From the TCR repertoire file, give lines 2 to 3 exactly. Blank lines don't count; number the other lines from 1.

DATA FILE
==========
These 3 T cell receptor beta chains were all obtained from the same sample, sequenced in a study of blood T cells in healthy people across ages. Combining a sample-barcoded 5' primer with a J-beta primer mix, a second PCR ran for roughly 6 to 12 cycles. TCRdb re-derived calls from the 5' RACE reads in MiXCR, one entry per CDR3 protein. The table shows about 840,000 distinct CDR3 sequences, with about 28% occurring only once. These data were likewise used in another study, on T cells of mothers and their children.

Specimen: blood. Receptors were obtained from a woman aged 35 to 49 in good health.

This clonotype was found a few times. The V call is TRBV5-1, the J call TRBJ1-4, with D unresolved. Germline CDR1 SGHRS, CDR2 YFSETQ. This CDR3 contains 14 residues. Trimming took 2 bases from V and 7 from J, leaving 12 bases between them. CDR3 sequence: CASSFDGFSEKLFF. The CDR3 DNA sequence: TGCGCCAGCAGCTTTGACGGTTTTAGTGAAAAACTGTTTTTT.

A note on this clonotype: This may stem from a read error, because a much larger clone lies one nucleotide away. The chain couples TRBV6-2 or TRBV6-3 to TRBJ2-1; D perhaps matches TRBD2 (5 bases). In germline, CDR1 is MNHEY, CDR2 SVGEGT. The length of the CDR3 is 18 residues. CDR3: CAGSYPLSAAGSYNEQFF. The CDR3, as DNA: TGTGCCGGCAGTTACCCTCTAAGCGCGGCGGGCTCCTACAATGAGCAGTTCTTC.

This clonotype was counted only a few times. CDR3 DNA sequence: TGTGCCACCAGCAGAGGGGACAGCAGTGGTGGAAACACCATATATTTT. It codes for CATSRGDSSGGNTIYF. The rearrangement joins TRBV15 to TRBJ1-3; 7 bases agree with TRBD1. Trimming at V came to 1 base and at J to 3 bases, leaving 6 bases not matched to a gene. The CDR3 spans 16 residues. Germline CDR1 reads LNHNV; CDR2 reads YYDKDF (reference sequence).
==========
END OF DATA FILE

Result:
Specimen: blood. Receptors were obtained from a woman aged 35 to 49 in good health.

This clonotype was found a few times. The V call is TRBV5-1, the J call TRBJ1-4, with D unresolved. Germline CDR1 SGHRS, CDR2 YFSETQ. This CDR3 contains 14 residues. Trimming took 2 bases from V and 7 from J, leaving 12 bases between them. CDR3 sequence: CASSFDGFSEKLFF. The CDR3 DNA sequence: TGCGCCAGCAGCTTTGACGGTTTTAGTGAAAAACTGTTTTTT.